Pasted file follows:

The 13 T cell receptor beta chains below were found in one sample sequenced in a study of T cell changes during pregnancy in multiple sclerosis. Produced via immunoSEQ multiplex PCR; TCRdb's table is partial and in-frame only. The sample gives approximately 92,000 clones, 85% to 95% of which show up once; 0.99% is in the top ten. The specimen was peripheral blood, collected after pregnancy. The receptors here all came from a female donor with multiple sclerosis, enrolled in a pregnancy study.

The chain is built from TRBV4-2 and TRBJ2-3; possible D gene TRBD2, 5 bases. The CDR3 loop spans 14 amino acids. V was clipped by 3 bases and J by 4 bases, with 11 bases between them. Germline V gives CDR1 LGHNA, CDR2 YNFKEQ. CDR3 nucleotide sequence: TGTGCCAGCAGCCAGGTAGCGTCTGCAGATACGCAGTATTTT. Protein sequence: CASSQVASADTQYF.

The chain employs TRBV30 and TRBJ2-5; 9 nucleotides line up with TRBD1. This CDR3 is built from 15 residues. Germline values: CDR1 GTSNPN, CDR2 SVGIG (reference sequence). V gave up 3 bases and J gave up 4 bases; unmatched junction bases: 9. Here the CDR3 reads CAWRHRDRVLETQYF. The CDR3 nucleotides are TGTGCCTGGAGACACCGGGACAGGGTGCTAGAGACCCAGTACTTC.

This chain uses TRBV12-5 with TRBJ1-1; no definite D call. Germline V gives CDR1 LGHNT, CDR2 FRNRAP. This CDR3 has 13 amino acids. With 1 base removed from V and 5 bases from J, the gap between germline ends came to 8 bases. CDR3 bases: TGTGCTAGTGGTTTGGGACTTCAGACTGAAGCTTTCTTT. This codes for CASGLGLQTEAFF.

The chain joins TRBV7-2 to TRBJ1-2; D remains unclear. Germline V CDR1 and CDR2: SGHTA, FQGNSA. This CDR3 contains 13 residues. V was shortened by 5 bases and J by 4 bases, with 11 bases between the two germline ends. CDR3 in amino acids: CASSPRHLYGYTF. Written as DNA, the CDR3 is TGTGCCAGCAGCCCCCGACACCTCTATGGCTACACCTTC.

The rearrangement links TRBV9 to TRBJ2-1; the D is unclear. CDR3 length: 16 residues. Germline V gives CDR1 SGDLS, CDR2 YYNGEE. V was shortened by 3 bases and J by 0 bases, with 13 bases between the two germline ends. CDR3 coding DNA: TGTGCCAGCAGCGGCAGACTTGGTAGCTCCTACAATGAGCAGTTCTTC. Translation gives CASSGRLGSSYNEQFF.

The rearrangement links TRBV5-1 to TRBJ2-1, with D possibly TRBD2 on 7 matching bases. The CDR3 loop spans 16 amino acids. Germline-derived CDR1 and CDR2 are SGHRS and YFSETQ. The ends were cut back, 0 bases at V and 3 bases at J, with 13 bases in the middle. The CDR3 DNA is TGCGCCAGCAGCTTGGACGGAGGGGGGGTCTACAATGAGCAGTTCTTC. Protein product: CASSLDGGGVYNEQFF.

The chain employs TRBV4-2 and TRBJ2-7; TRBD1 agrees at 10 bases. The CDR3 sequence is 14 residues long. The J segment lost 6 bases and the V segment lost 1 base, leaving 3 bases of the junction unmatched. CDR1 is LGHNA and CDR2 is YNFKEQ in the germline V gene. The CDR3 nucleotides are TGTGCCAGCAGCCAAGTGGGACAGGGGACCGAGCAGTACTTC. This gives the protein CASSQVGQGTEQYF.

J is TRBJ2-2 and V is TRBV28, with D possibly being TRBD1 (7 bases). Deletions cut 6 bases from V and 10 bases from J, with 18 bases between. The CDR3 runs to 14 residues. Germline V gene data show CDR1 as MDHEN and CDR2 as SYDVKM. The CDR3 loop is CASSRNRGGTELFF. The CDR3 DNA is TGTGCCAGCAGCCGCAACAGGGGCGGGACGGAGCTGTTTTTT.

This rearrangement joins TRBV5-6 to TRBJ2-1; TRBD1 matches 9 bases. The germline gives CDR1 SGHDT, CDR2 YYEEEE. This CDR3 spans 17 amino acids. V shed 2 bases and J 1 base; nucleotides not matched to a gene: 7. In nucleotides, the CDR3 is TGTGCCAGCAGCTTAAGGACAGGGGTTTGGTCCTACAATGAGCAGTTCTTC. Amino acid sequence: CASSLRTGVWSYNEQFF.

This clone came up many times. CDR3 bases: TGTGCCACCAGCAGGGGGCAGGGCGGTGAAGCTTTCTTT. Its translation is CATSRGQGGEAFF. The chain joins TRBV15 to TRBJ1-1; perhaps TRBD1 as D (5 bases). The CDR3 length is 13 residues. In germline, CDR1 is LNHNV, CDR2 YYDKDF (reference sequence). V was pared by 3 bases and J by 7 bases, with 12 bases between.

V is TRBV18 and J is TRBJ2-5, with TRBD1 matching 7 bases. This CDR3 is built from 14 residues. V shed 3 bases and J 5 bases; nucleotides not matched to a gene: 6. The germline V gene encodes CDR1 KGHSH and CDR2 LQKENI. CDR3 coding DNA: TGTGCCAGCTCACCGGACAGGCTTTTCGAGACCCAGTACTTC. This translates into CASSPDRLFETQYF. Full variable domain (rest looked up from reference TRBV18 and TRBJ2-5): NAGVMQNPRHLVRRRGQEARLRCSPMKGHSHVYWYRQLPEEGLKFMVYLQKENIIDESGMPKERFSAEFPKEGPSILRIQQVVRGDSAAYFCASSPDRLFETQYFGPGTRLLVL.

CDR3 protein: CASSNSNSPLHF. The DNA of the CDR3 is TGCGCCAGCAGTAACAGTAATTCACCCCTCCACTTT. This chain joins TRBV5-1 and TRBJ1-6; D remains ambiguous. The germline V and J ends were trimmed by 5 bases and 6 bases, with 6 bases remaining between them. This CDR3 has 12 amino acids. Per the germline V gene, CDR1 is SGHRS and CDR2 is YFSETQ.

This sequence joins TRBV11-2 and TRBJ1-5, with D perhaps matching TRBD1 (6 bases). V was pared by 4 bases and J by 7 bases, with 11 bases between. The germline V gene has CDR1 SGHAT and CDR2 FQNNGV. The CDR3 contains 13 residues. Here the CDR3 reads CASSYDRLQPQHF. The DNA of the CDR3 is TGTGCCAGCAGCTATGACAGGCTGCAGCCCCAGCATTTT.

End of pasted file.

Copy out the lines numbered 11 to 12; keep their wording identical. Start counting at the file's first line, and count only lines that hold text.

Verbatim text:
This clone came up many times. CDR3 bases: TGTGCCACCAGCAGGGGGCAGGGCGGTGAAGCTTTCTTT. Its translation is CATSRGQGGEAFF. The chain joins TRBV15 to TRBJ1-1; perhaps TRBD1 as D (5 bases). The CDR3 length is 13 residues. In germline, CDR1 is LNHNV, CDR2 YYDKDF (reference sequence). V was pared by 3 bases and J by 7 bases, with 12 bases between.

V is TRBV18 and J is TRBJ2-5, with TRBD1 matching 7 bases. This CDR3 is built from 14 residues. V shed 3 bases and J 5 bases; nucleotides not matched to a gene: 6. The germline V gene encodes CDR1 KGHSH and CDR2 LQKENI. CDR3 coding DNA: TGTGCCAGCTCACCGGACAGGCTTTTCGAGACCCAGTACTTC. This translates into CASSPDRLFETQYF. Full variable domain (rest looked up from reference TRBV18 and TRBJ2-5): NAGVMQNPRHLVRRRGQEARLRCSPMKGHSHVYWYRQLPEEGLKFMVYLQKENIIDESGMPKERFSAEFPKEGPSILRIQQVVRGDSAAYFCASSPDRLFETQYFGPGTRLLVL.